I hungrily blew through Jones’ book in an evening and enjoyed his perspective. His take on natural beauty is refreshing–and so is his makeup style. Wether you’re a working Makeup Artist, like myself, or are newly curious about cosmetics, Jones’ methodic book offers a strong education.
Still up in TN & wishing I hadn’t left FL so quickly; I forgot my makeup kit and all my Halloween, latex pieces. I’ve seen so many new, awesome looks I’d like to try! Really, though, I’m just jonesin’ for the salon. This is the first time in seven years that I haven’t done anyone’s Halloween makeup.
The town that my boyfriend and mom live in, Goodlettsville, is quaint. However, shopping is rather limited in comparison to Orlando. My funds are similarly limited due to lack of work this week. In an effort to pick up a little makeup, without breaking the bank, I took a trip to the Dollar General Store. During my visit, I also appeased my inner-Makeup Artist.
While perusing the makeup aisle (which was more impressive than expected), I ran into several other last-minute Halloween makeup ladies. One woman asked which eye shadow I liked better and I ended up giving a consult during which her skin type was assessed. Another woman asked, of the Dollar General assortment, had I ever tried any of the mascaras– and if so, which was my favorite? I’d tried them all, but directed her back to the “Old Faithful,” Maybelline’s Great Lash. Great formula. Great wand.
After telling everybody their business, I picked up a set of false lashes for myself and headed to the register. A blonde clerk, in her early 20s, eyed the lashes and held them in her hands for a few moments after ringing them up. She said, “I overheard that you’re a Makeup Artist…have you ever used fake lashes before?”
“Sure. I use them a lot.”
“I’ve always been too scared to try them… but I wanted to get some when I get off work.”
My eyes glazed over. I gave her my previously mentioned LASH TUTORIAL and she seemed empowered to give the lashes a shot. Even though I didn’t actually apply any makeup, I did have fun helping the ladies of Dollar General.
Happy Halloween, y’all 🙂
Halloween is a very special time for children and is also a time I was not allowed to participate in as a child. Yes, I was the “freak” whose mother wouldn’t let her trick-or-treat, dress up, or even color worksheets related to what she called, “the devil’s holiday.” There was only one other child, in my entire elementary, whose mother was as mean as mine. Together, Larissa and I watched episodes of Reading Rainbow in the Media Center, while our classmates got to participate in the school’s hay wagon ride and play the games comprising the Fall Spooktacular. When I complained to my mother that all my classmates got candy and that Larissa and I missed out, she offered to buy a bag at the grocery store. It wasn’t the same; I hadn’t earned my candy.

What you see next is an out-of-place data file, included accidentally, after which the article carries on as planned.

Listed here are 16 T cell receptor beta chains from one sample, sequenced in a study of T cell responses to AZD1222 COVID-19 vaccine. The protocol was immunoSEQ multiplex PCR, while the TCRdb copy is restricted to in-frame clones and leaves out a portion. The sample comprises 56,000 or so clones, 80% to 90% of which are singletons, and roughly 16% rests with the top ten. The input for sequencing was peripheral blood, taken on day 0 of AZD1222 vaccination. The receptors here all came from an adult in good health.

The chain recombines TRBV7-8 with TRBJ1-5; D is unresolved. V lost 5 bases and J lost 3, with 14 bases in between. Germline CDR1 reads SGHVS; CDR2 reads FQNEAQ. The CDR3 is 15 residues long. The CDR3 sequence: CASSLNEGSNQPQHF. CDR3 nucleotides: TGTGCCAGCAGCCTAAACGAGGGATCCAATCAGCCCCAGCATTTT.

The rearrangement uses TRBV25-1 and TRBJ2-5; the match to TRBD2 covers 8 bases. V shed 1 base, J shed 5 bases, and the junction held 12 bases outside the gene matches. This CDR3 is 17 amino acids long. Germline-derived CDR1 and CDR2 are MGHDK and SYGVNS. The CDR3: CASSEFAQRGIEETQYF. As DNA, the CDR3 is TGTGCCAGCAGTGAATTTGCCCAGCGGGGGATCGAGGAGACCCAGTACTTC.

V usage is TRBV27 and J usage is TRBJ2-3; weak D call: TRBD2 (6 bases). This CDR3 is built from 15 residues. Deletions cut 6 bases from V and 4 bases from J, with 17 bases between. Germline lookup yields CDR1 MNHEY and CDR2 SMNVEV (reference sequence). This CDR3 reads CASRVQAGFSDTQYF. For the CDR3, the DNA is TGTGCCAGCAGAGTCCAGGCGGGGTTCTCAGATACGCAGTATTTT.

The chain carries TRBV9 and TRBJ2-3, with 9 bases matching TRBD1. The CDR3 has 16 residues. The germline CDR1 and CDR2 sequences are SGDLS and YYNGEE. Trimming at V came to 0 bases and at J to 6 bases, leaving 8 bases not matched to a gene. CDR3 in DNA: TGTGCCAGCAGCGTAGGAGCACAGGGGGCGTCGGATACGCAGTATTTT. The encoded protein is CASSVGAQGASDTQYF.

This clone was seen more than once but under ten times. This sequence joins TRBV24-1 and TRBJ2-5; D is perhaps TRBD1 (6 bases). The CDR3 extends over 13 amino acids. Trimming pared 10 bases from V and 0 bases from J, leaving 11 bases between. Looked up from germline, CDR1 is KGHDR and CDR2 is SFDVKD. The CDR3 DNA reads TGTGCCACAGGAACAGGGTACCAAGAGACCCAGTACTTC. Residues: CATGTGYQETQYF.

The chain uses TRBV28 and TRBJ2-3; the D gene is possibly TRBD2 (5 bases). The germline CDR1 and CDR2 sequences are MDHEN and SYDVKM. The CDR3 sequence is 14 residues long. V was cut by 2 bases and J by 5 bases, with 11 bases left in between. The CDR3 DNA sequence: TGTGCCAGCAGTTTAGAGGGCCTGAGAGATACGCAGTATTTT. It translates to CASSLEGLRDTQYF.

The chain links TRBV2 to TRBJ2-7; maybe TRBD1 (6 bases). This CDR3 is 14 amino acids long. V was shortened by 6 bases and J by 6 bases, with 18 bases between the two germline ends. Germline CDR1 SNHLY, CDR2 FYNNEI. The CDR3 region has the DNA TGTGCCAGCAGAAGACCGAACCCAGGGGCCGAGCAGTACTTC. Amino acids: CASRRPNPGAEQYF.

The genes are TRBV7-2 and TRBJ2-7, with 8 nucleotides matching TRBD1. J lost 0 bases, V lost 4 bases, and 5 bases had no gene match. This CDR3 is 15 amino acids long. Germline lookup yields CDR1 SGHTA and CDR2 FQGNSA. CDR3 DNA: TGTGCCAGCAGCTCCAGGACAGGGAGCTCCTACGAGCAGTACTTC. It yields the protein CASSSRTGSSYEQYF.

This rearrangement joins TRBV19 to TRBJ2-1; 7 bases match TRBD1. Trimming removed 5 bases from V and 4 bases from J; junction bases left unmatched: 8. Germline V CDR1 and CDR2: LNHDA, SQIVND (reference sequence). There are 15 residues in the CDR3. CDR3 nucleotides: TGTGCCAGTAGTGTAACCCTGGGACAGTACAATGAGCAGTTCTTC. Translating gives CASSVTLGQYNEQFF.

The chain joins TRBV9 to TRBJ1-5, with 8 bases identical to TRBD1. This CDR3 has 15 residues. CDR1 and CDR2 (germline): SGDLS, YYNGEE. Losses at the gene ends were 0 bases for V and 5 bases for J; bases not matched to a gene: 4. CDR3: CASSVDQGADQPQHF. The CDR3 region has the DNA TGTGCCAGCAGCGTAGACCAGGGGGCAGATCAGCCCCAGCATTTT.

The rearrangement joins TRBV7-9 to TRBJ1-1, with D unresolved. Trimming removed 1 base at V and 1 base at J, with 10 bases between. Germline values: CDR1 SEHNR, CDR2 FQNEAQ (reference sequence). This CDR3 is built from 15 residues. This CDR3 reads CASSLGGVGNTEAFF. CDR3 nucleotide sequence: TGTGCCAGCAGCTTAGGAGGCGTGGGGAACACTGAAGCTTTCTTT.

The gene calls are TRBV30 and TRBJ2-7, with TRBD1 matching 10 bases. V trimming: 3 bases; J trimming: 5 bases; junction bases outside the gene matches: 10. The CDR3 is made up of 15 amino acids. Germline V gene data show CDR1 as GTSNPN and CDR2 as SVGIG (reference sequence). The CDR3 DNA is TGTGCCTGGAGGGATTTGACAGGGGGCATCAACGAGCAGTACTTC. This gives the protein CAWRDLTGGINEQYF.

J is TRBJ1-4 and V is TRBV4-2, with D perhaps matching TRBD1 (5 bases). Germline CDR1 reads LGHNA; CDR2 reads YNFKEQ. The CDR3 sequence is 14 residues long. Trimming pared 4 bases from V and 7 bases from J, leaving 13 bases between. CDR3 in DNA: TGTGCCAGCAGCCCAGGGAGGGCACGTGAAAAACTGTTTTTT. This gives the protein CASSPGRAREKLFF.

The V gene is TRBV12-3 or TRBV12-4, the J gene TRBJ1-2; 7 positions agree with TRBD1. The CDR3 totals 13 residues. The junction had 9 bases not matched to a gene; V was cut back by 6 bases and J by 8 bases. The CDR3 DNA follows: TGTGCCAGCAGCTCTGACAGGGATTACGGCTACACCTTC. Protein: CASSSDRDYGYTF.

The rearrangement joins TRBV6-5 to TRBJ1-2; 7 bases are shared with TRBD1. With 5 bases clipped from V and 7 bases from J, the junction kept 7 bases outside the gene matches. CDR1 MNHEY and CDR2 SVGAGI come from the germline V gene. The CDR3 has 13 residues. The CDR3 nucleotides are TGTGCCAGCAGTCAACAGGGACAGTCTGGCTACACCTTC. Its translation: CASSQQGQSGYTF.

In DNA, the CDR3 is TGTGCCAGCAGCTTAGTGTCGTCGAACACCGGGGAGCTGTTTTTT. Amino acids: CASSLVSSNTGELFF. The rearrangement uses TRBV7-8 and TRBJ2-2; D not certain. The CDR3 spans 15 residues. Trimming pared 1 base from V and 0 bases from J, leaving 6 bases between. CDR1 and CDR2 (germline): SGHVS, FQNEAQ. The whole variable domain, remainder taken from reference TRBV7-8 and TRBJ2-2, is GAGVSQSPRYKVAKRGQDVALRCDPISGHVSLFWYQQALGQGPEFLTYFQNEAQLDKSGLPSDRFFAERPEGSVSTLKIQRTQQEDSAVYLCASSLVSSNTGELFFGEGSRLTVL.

Today, Halloween is one of my favorite holidays and my belief system appears inverted. I view the holiday as harmless–and fanatical parents (such as my mother, who NOW agrees that a little trick-or-treating really wouldn’t have hurt anything & if she had it to do over, she’d let me be a heathen for one night out of the year) as in cohorts with the devil. It’s a strange paradox.
When my boyfriend mentioned the trunk-or-treat event, hosted by a local school, my eyes lit up excitedly. “Do we get to dress up!?”
He said, “No, it’s for the kids only. Parents and adults don’t dress up.”
“Are you sure? I think we need costumes too.”
“No. The twins aren’t even dressing up. Just Will.” The twins, Annsley and Makayla, are thirteen. Will is seven.
Twenty-five minutes before it was time to leave for the trunk-or-treat, the girls toyed with possible last-minute costumes. I suggested they put on their fleece onesies and go as big babies, but Annsley decided she couldn’t be seen in public like that. Makayla suggested that she and her sister wear matching outfits and go as twins. So they did. Mike offered to put on a pair of blue jeans and a cowboy hat to go as a shirtless cowboy, but it grossed out the kids (although I liked his idea).
When I asked Will earlier in the week what he was going to dress up as, he said, “That one guy. Luke’s dad.”
“Yes! That’s him.”
Darth had just chopped off my neck, so I was trying to look horrified.
I would like to point out that I am NOT wearing a costume, but rather the warmest sweater I could find in my closet. I will also mention that upon arriving at the trunk-or-treat, most of the adults WERE dressed up. Darth Vader’s costume was, by far, the most impressive of any other boy’s garb.
He made several laps around the candy circuit, but Mike and I only made it through two. During Darth’s travels, he made sure to snag a Reese’s cup for my mom and a box of Nerds for me. However, as any Star Wars fan knows, there’s a limit to Darth’s generosity.
Upon arriving home, Darth said, “One piece per person and that’s IT!” He meant it. The dark force was strong with that one– two meltdowns over the loot had proven it so; no one was up for a third challenge.
In the morning, however, Darth awoke with a certain change of heart. As I walked into the living room, to call the kids for breakfast, I noticed Miss Annsley pawing through the candy bag. I eyed the bag nervously.
Darth had apparently gone through an overnight transformation. He said, “I told her it was OK [to go through my candy].”
I said, “Darth Vader has learned to share.”
THE MORAL OF THE STORY: Parents, please don’t turn your children into the school-wide dubbed freak over a little superstition. Although Darth stormed the galaxy for a night, he resurfaced as our sweet, little Will by morning.